“Those deer ate my roses! Again! They deserve to die. Bring on the Clover traps!”
So (I imagine) goes the Rant of the Entitled Gardener. The rose plants she has purchased, planted in her personal patch of paradise, and nurtured lovingly have been rudely pruned by an intruding ungulate. Of course the deer should die. How dare it destroy the private property of a human being? Being trapped, immobilized, stunned with a bolt-gun and having its throat slit (humanely, of course) is too good for it.
My roses. My garden. My property. I paid a zillion dollars for this piece of land, I pay a bundle on property taxes every year, so of course it’s mine. My word is law here. No deer, raccoon, bat, bug or microbe can exist here unless I permit it. Right here, where this line is drawn is my property. (Of course, it’s an imaginary line, but never mind that).
Right. The soil (which took thousands of years to form), the microscopic organisms that are crucial to its formation, the sunlight, rain and vegetation are all your property, even though you could not reproduce any of them to save your life. Those rose bushes exist by favour of the elements, not because you laid out dollars to acquire them.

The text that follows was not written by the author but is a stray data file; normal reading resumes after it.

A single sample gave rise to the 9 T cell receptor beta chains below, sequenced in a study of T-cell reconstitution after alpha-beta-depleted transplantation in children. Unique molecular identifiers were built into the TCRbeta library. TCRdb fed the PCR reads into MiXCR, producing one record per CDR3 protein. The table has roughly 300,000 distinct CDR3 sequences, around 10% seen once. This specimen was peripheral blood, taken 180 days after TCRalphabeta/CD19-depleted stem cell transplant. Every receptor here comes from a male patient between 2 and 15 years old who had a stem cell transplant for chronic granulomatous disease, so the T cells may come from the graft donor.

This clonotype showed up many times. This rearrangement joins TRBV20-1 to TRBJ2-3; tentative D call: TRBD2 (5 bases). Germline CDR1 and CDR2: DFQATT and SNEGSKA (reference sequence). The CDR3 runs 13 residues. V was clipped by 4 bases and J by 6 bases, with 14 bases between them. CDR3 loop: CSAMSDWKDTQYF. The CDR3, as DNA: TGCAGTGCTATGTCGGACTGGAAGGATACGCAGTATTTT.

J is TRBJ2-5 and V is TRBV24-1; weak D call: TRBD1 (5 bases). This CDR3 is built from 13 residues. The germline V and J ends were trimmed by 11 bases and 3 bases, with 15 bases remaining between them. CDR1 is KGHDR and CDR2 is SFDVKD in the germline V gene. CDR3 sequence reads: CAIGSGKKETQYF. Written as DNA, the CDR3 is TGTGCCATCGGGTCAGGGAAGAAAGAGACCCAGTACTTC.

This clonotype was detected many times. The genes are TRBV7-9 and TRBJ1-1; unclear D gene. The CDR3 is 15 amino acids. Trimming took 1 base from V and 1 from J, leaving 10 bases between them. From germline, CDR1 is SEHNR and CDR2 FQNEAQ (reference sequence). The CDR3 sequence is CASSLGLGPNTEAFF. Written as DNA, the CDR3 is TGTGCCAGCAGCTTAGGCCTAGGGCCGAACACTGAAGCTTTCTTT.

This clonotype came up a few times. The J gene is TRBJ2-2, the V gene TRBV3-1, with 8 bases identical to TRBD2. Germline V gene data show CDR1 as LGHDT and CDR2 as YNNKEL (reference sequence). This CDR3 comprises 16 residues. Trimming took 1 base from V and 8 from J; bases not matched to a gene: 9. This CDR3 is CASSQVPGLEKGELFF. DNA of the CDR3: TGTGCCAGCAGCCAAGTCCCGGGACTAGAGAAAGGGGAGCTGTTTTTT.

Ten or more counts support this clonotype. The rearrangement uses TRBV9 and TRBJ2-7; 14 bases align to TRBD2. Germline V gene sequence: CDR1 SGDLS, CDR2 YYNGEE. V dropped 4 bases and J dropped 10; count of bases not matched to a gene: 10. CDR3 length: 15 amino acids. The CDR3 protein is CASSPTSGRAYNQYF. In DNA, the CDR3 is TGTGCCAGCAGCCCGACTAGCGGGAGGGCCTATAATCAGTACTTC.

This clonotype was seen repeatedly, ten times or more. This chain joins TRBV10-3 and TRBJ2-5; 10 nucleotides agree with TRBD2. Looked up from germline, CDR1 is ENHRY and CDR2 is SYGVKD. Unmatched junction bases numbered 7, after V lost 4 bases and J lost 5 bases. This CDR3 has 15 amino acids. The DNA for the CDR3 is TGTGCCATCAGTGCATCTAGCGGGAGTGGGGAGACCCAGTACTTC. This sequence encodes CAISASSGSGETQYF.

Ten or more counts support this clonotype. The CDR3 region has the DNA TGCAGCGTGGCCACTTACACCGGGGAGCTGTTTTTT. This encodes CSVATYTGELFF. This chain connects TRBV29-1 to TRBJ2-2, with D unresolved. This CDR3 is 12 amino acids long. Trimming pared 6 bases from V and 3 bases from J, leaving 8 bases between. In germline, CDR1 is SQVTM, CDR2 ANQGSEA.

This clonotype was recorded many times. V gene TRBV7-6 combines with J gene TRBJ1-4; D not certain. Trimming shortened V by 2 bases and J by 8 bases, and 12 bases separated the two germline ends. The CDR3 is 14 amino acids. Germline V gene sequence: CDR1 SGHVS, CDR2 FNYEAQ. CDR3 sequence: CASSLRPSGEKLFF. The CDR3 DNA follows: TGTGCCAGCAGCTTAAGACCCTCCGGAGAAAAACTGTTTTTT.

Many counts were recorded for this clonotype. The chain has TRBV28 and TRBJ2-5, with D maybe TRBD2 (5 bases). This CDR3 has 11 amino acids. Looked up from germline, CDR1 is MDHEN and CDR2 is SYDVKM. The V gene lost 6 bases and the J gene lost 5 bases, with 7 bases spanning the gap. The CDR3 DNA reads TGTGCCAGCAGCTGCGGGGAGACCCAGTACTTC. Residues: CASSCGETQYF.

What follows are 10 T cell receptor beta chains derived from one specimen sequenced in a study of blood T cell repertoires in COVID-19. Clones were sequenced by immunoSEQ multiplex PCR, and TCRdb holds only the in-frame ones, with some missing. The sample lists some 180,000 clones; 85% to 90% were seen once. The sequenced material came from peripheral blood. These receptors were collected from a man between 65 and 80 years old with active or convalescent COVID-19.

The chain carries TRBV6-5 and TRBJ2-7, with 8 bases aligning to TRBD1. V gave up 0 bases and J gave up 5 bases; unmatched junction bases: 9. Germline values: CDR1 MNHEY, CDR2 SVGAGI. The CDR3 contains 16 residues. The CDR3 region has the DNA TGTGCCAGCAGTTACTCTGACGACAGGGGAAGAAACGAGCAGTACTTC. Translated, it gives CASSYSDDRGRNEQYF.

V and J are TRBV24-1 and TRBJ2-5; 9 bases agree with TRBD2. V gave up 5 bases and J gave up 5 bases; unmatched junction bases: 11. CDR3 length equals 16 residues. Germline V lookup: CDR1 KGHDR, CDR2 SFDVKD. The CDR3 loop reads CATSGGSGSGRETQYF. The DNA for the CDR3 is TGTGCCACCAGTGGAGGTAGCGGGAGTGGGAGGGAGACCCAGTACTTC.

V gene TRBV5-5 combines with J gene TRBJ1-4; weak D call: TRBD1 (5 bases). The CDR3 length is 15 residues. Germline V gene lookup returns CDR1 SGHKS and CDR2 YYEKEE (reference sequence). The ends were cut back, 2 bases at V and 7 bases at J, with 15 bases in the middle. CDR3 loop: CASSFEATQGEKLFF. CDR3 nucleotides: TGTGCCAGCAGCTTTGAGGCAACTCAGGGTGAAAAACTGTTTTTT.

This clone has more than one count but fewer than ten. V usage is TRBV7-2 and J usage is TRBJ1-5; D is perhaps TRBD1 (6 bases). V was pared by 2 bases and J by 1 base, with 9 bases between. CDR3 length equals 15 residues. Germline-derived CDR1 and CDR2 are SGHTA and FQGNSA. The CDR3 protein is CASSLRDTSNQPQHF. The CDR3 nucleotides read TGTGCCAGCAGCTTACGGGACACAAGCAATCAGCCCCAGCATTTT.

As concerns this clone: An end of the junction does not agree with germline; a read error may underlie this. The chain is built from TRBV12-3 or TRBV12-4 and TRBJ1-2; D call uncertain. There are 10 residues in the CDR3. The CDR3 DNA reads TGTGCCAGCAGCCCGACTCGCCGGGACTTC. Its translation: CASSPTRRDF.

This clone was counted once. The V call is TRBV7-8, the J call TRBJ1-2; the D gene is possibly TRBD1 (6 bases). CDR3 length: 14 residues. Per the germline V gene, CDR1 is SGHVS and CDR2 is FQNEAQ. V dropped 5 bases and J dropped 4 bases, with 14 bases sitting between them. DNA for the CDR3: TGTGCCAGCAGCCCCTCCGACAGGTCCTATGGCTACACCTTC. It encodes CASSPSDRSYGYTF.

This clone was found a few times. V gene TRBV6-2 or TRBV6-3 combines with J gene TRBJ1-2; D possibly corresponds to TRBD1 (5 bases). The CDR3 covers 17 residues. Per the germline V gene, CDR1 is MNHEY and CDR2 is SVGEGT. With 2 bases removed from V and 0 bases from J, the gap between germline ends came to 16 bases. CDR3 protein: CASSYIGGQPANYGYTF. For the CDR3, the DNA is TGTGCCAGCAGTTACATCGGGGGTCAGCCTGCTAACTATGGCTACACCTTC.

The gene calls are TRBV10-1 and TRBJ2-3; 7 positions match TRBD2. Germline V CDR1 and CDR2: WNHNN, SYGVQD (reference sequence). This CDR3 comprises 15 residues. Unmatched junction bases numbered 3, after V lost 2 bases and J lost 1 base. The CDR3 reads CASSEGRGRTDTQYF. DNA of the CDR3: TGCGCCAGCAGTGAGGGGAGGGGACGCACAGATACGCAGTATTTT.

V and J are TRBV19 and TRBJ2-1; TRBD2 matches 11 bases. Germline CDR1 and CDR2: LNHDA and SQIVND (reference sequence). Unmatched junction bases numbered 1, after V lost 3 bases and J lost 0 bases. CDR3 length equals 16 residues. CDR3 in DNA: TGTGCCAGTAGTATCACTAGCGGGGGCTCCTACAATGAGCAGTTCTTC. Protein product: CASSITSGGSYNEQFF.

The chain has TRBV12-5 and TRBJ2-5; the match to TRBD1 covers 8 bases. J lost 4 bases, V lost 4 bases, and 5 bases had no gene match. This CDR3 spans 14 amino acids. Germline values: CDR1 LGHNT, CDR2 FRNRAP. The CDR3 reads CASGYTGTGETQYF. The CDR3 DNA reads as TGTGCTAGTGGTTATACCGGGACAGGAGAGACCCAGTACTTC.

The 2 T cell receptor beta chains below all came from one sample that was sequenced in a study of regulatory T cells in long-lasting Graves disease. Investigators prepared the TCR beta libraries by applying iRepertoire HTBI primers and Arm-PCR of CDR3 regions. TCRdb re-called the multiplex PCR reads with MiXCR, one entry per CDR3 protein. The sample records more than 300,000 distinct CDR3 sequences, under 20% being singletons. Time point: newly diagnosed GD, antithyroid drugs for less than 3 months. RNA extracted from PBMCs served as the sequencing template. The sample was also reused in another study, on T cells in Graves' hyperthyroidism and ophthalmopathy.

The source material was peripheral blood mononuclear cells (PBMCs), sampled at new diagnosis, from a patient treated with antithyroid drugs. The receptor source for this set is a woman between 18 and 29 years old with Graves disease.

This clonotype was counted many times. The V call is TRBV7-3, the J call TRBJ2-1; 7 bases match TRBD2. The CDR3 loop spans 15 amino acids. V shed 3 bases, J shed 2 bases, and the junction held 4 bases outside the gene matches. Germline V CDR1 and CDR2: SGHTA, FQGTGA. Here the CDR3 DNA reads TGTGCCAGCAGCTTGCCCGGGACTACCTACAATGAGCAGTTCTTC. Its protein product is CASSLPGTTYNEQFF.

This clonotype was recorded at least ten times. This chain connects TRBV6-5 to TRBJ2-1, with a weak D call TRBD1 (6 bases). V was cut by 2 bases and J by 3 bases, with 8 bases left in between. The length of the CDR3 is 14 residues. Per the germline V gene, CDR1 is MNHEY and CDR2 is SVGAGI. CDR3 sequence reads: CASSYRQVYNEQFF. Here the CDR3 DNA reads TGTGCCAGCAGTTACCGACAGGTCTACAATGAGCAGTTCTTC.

Last night we had temperatures of -5 C (23 F) with a fierce wind from the northeast. Tonight is calm, but a low temperature of -9 C (16 F) is predicted for our area. This unusually cold weather may kill or damage some of the many palm trees that gardeners have planted here, leaving them brown and sad-looking. Except the ones whose gardeners took the trouble to wrap them in burlap or construct windbreaks. Those things detract from the look of the winter garden, but save the palms to provide that tropicalismo effect next summer.
What is the difference between this scenario and that of shrub-nibbling deer? Merely that there is nothing one can do about weather except endure it and take measures to mitigate its effects. So why don’t those gardeners outraged by deer buy some plastic mesh or chicken wire and construct deer-proof structures around vulnerable plants, exactly as the palm-loving gardeners do to get their babies through a cold snap?
The difference is attitude — on the one hand, the entitled, short-sighted, intolerant view that seems inherited from the colonial era, and on the other a realistic acceptance of the land on which one gardens.